By Kirsten Adshead | Wisconsin Reporter
MADISON — Roger Breske understands state Senate District 12 better than most — he did, after all, represent it for 18 years.
The longtime Democrat knows what it will take to win the seat now that his successor, Democratic Sen. Jim Holperin of Conover, has opted not to seek re-election in the north-central Wisconsin district; state Rep. Tim Tiffany, R-Hazelhurst, has announced his intention to run for the seat.
“Well, for one thing, it’s going to take a lot of work because it’s a big district. It’s huge, and you only have three major cities … And the rest (including parts of 10 counties) is all pretty rural," said Breske, who resigned from the Senate in 2008 to become railroad commissioner under then-Gov. Jim Doyle.
Tiffany's announcement Thursday that he would run to replace Holperin is a reminder the recall elections — expected to be held in June — are just the start of a long election year.
Half the state Senate and the entire state Assembly is up for election this November.
Holperin's seat is one of five the state GOP is targeting.
The seat has long been held by Democrats — but people in the district don't care much about party affiliation, Breske said. The Senate district also contains three Assembly districts, including Tiffany's, and all three Assembly members are Republicans.
“Being visible and being with people and being around. That’s the big difference,” he said.
Most of the political attention has gone this year to efforts to recall Gov. Scott Walker, Lt. Gov. Rebecca Kleefisch and, for the moment, four GOP senators — although recalls of Sens. Bob Jauch, D-Poplar, and Dale Schultz, R-Richland Center, are possible, too.
The November elections, though, may have an equal — even larger — impact, and not just because Wisconsinites will help choose a president and fill a key U. S. Senate spot.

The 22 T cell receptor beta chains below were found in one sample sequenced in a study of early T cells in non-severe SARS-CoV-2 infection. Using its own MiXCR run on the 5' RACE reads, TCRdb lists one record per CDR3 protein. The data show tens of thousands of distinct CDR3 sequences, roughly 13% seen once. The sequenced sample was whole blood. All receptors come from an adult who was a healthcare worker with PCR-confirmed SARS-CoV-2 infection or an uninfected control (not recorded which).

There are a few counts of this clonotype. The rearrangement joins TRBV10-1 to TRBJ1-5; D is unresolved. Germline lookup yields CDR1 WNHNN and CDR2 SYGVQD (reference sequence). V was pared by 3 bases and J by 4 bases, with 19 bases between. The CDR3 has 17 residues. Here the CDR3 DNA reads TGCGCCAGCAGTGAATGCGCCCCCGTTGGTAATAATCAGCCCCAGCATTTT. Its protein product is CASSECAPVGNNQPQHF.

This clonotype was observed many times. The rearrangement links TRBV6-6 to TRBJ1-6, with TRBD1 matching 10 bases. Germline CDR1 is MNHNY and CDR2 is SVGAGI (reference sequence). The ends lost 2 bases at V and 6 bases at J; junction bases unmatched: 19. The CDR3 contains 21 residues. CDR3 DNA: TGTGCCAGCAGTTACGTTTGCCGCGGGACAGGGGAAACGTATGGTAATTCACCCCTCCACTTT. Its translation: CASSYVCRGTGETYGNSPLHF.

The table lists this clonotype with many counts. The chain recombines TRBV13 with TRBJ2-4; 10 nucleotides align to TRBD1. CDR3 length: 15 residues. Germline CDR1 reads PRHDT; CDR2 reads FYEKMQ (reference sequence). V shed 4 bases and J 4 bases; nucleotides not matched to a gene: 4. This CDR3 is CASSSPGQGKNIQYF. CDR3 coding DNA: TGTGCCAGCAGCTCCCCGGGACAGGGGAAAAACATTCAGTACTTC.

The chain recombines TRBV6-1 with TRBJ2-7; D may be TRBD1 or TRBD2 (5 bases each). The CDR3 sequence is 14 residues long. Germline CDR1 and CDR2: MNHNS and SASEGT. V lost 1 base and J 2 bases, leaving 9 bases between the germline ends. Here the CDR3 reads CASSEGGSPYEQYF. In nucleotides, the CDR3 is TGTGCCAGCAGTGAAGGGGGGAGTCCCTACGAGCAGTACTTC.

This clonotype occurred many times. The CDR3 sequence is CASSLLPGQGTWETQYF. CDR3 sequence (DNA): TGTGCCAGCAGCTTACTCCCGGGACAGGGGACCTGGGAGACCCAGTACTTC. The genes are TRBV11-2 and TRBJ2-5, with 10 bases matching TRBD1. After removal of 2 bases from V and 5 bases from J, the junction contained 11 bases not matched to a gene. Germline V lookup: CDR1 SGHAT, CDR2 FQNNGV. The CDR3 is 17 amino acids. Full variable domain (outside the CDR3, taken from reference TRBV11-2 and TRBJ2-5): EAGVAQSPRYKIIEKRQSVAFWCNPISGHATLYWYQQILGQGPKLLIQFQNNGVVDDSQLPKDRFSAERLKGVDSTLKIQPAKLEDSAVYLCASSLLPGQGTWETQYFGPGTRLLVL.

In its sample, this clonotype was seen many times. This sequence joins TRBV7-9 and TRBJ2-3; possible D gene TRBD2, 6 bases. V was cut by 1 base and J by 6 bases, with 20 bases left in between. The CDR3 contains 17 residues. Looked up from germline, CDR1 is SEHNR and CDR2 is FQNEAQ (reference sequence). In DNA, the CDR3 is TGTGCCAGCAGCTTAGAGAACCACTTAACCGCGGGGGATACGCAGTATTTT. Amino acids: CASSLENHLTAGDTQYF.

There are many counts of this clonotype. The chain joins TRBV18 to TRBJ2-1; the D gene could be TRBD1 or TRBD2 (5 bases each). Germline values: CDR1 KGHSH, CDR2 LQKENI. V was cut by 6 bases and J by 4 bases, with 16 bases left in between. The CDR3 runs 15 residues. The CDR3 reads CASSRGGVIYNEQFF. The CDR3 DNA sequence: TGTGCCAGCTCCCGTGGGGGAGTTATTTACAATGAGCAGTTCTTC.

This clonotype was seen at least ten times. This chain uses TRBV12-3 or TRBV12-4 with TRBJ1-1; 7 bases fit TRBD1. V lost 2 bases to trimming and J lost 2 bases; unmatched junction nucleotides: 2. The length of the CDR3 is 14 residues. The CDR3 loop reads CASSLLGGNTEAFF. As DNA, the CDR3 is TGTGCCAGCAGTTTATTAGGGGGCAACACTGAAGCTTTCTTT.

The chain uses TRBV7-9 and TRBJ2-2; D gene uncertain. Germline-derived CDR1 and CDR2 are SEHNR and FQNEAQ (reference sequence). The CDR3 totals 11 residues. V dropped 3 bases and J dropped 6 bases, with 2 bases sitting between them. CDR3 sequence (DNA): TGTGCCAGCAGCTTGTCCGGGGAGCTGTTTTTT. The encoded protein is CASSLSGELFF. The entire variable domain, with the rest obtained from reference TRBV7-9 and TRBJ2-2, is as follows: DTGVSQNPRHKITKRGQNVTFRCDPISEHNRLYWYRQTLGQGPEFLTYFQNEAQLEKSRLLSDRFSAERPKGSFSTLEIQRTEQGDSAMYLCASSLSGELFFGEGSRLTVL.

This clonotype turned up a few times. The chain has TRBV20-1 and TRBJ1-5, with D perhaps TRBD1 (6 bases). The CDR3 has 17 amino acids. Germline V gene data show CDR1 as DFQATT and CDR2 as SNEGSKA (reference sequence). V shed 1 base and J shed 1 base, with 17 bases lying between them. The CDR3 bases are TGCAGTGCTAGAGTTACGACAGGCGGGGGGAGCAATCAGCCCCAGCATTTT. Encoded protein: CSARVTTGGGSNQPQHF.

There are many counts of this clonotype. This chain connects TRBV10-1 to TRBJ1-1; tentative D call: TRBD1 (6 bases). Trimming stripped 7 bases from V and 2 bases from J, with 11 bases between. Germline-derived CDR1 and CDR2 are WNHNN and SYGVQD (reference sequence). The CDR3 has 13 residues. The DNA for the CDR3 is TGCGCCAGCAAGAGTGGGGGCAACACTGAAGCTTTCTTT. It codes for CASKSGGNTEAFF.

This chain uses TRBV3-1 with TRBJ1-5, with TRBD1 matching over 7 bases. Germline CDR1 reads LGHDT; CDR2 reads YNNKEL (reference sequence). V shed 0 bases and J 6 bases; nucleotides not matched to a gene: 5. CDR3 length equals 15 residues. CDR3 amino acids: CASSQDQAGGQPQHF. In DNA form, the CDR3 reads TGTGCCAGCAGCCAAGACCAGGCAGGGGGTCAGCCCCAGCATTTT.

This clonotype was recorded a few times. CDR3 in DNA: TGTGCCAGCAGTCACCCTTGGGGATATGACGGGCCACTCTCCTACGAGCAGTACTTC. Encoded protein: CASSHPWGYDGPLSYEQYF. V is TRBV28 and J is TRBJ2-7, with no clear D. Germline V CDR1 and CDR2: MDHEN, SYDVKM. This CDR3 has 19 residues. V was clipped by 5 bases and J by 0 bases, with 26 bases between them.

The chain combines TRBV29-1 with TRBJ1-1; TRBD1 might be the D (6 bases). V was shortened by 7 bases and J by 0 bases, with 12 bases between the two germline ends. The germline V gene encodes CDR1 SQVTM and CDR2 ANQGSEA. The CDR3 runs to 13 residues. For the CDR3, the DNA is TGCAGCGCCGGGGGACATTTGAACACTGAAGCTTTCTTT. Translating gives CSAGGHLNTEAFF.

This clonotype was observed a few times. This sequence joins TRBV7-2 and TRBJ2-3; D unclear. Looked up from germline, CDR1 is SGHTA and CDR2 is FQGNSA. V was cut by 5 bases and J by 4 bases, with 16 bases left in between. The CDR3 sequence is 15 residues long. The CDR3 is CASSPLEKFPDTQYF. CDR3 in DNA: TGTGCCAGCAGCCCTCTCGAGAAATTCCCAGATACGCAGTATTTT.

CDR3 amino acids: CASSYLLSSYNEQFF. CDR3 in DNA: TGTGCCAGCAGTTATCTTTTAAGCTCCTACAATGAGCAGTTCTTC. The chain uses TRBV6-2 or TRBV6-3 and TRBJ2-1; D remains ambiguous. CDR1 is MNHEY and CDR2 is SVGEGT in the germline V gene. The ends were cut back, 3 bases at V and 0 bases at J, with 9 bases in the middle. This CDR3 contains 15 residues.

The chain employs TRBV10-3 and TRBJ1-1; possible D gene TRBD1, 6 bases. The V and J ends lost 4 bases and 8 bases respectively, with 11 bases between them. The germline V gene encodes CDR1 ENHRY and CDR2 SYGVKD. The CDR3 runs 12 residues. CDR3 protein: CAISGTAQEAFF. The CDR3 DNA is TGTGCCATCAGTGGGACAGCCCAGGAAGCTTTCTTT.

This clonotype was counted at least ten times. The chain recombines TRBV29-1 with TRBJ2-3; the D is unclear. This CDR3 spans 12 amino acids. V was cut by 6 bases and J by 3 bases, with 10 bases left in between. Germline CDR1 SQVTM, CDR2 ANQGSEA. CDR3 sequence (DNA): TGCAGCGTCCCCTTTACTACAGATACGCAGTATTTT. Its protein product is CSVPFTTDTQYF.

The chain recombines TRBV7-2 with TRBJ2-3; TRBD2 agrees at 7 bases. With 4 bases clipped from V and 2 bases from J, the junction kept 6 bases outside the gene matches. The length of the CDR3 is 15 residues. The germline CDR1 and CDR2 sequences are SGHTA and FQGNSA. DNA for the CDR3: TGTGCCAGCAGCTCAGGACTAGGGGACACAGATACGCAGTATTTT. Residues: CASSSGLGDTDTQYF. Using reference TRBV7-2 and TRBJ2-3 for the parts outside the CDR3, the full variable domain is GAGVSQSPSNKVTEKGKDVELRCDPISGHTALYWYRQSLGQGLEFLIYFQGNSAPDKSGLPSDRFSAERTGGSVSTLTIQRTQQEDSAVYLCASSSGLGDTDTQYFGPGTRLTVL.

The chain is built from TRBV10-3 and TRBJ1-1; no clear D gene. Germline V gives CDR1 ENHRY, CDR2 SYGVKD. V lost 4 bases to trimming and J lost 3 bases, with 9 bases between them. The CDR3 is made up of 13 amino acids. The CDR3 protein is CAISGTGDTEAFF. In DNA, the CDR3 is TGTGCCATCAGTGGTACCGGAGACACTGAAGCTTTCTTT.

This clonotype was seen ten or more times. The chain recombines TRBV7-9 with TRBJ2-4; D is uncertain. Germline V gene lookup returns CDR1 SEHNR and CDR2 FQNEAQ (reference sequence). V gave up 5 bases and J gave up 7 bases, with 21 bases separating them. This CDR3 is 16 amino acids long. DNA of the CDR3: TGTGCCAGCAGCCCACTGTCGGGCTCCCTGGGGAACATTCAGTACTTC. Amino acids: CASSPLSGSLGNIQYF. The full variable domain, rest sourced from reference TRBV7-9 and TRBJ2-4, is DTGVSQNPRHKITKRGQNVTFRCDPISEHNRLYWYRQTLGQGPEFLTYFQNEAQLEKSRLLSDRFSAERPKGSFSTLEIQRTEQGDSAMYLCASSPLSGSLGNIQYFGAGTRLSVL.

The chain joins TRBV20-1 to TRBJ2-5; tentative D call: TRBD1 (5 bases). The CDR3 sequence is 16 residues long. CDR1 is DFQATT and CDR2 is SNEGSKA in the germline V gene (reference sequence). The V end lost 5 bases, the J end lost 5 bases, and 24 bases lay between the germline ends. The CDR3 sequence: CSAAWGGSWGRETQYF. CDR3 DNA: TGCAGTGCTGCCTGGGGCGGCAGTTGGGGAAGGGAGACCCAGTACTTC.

Much is at stake: The party that controls the two Legislative chambers and the governor’s office sets the public-policy agenda.
Walker is Exhibit A for how expansive those changes can be.
Democrats have used anger over collective bargaining changes and budget cuts to drum up support for a recall and for Democratic candidates.
Republicans such as Tiffany say Republicans stood strong, making tough financial decisions to fix the state's $3.6 billion budget hole.
With the Senate chamber split, 16-16, with one empty seat, Democrats have to win just one of the recall elections against three Republican senators, or the recall election for the seat recently vacated by Republican Sen. Pam Galloway of Wausau.
The chamber still could switch hands again, though, in November, with Republican victories.
The Republicans drew the district boundaries as required after the U.S. Census, so, theoretically, they were able to craft districts favoring their party.
Republicans also have fewer seats to defend in November: Six districts up for re-election are represented by Republicans; 10 by Democrats.
Dennis Dresang, professor emeritus of public affairs and political science at the University of Wisconsin-Madison, sees potential for Democrats to have a strong year, too.
“I think the other kinds of things that are at work here are the mobilization of the Democrats because of the recall election,” he said, adding, “(President Barack Obama) consistently has been doing better in Wisconsin than he’s done in terms of the nation as a whole.”
This year's elections, too, have an interesting twist.
Unless a judge orders otherwise, the GOP-drawn redistricting maps will be in use for the November elections, but not for the summer recalls.
“There will be some voters who will be voting for a senator in the recall elections and they will not be voting for another senator for really about another six years,” Dresang said. “Others will be voting in June and they’ll be voting in November, and it’ll be for different senators in different districts.”
In last summer's recalls, Democrats succeeded in ousting two GOP senators and protected their own seats; Republicans held on to four seats of their own.
It's those Senate seats, and the remaining even-numbered districts, up for re-election this fall.
Dan Romportl, executive director of the Committee to Elect a Republican Senate, said he is confident in the Senate’s Republican incumbents, even those who performed worse in last summer’s recalls than two years earlier in the regular election.
The incumbents nevertheless won, he said, and “It’s a little tougher (for Democrats) to take a second run at them.”